Brazilian-born jazz pianist Helio Alves brings his formidable skill to Jazz Legacy Productions with Musica, his first album for the label (though fourth as bandleader overall). Fans of Latin-flavored jazz will love this collection of nine dynamic, rhythmically inventive tunes. The trio consists of Alves on piano, Reuben Rogers on bass, and Antonio Sanchez on drums.
The uptempo opener, Dom Salvador’s “Gafeira,” is a jaunty demonstration of how well attuned these three musicians are to each other. Trumpeter Claudio Roditi makes his first of two guest appearances, contributing a short but sweet solo near the end of the track. Slower, but still simmering, is Moacir Santos’ “Kathy,” played in 5/4 time. Alves begins the piece with relatively contemplative explorations, building in complexity over time. Sanchez offers an impressive array of rhythmic variety highlighting the second half of the tune. “Sombra,” a ballad composed by Alves himself, features some of the most melodic piano playing on the album.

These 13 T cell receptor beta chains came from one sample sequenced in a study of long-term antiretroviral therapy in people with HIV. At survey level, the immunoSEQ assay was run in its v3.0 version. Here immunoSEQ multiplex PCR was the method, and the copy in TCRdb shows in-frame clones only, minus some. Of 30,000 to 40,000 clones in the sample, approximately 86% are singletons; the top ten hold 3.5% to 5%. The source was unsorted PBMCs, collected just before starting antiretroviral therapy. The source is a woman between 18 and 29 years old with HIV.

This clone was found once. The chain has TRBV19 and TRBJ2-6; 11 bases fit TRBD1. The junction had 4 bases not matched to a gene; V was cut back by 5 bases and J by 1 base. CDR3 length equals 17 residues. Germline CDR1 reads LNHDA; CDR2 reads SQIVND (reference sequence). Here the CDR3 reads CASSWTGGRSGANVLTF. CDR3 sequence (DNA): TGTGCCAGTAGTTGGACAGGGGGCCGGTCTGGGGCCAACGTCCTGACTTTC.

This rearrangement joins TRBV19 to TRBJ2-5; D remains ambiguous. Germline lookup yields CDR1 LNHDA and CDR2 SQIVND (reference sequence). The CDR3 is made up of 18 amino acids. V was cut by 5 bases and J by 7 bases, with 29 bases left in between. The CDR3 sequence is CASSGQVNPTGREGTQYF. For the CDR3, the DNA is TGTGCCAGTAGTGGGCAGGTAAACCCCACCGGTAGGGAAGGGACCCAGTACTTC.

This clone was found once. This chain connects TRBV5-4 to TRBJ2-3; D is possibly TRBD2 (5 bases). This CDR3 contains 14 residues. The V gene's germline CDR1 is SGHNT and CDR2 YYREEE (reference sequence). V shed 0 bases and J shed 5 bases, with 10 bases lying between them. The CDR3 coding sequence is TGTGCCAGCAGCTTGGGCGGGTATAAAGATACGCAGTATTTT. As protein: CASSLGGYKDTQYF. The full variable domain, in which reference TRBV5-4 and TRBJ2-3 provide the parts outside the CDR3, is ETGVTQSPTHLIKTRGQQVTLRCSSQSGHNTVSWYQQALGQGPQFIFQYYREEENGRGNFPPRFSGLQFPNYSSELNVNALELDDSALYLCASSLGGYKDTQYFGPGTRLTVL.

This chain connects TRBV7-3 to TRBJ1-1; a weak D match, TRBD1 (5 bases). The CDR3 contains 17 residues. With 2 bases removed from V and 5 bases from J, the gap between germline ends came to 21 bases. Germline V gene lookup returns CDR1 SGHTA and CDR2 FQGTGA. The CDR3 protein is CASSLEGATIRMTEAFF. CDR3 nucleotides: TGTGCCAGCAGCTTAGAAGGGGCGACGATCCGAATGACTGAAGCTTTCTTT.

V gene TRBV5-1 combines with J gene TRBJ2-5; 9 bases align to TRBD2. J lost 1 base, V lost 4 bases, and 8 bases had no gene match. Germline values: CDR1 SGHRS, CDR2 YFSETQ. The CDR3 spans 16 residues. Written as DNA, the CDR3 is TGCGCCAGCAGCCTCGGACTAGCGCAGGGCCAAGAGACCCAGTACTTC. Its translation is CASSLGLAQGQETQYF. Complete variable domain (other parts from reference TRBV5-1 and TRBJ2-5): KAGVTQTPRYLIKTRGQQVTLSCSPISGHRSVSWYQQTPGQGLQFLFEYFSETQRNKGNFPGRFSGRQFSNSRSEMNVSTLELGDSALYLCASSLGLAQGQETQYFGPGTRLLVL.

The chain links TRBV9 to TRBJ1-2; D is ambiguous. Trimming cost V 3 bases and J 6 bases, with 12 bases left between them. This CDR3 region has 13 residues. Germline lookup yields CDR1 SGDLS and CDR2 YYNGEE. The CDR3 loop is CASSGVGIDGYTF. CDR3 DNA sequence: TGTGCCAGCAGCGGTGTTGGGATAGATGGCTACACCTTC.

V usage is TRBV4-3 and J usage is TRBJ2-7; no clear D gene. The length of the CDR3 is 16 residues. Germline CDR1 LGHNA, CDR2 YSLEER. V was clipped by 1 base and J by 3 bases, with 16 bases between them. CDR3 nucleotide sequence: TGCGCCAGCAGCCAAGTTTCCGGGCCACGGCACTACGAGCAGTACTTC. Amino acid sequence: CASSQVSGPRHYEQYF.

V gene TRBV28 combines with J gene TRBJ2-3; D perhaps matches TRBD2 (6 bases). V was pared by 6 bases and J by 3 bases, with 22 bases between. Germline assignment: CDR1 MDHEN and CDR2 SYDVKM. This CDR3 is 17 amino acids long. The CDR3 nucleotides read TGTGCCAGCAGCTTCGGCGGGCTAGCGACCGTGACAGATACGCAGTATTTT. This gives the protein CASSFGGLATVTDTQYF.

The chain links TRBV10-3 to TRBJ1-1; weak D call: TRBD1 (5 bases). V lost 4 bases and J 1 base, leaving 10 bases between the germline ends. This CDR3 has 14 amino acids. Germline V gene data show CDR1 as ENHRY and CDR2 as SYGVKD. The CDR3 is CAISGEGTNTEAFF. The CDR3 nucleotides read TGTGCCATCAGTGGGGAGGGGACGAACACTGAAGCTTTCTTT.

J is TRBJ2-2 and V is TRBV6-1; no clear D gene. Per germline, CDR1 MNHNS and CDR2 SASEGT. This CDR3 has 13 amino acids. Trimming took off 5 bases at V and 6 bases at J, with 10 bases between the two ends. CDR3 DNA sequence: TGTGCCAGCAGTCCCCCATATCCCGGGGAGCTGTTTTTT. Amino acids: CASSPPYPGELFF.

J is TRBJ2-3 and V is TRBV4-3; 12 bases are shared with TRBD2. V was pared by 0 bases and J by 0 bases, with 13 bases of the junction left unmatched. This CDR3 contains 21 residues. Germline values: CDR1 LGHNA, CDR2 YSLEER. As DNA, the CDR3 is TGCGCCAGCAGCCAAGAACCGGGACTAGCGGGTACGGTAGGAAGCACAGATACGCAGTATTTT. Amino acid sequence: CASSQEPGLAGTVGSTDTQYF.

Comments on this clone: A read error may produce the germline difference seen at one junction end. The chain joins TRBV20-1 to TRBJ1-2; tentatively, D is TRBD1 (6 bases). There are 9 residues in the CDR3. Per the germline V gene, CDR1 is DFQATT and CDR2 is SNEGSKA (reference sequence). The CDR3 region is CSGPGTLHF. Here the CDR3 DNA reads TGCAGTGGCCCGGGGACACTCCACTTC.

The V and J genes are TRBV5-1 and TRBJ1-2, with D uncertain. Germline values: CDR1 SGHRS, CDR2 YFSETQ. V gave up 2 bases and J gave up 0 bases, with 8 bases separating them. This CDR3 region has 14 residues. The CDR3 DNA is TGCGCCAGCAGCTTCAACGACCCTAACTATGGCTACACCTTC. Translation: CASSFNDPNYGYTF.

One of the more familiar tunes on Musica is a reading of Wayne Shorter’s “Black Nile.” Rogers’ bass gets a nice spotlight moment, with a powerful solo. In fact, “Black Nile” boasts some of the strongest interplay amongst the trio, with Alves and Sanchez trading eight bar solos in an exciting climax to the performance.
Beautiful guitar playing by Romero Lubambo graces a lovely take of Dori Caymmi’s “Flor Das Estradas.” Tempo changes and increasingly complex work from the rhythm section enliven “Musica Das Nuvens E Do Chao,” the lengthiest workout on the album. In fact, the track fades out near the seven and a half minute mark with Alves still cooking.
Claudio Roditi returns for “Adeus Alf,” delivering a wonderful flugelhorn solo. The tune was composed by Roditi himself, and his presence makes it a highlight of Musica. The second of two Helio Alves originals, “Tribute To Charlie 2,” is dedicated to pianist Charlie Banacos. Banacos passed away December 8th, 2009, and was mentor to Alves as cited in the liner notes. Avles dedicates the entirety of Musica to the influential jazz educator.
Closing the album is “Chan’s Song,” a tune written by Herbie Hancock and Stevie Wonder for the movie Round Midnight. In addition to the gentle fluidity of Alves’ soloing, the track features another guest spot for guitarist Romero Lubambo.
Musica, though deceptively mellow in sound, features some intensely focused piano improvisation from Helio Alves. He and his trio, along with the featured guests, have created a very special and rewarding piece of music.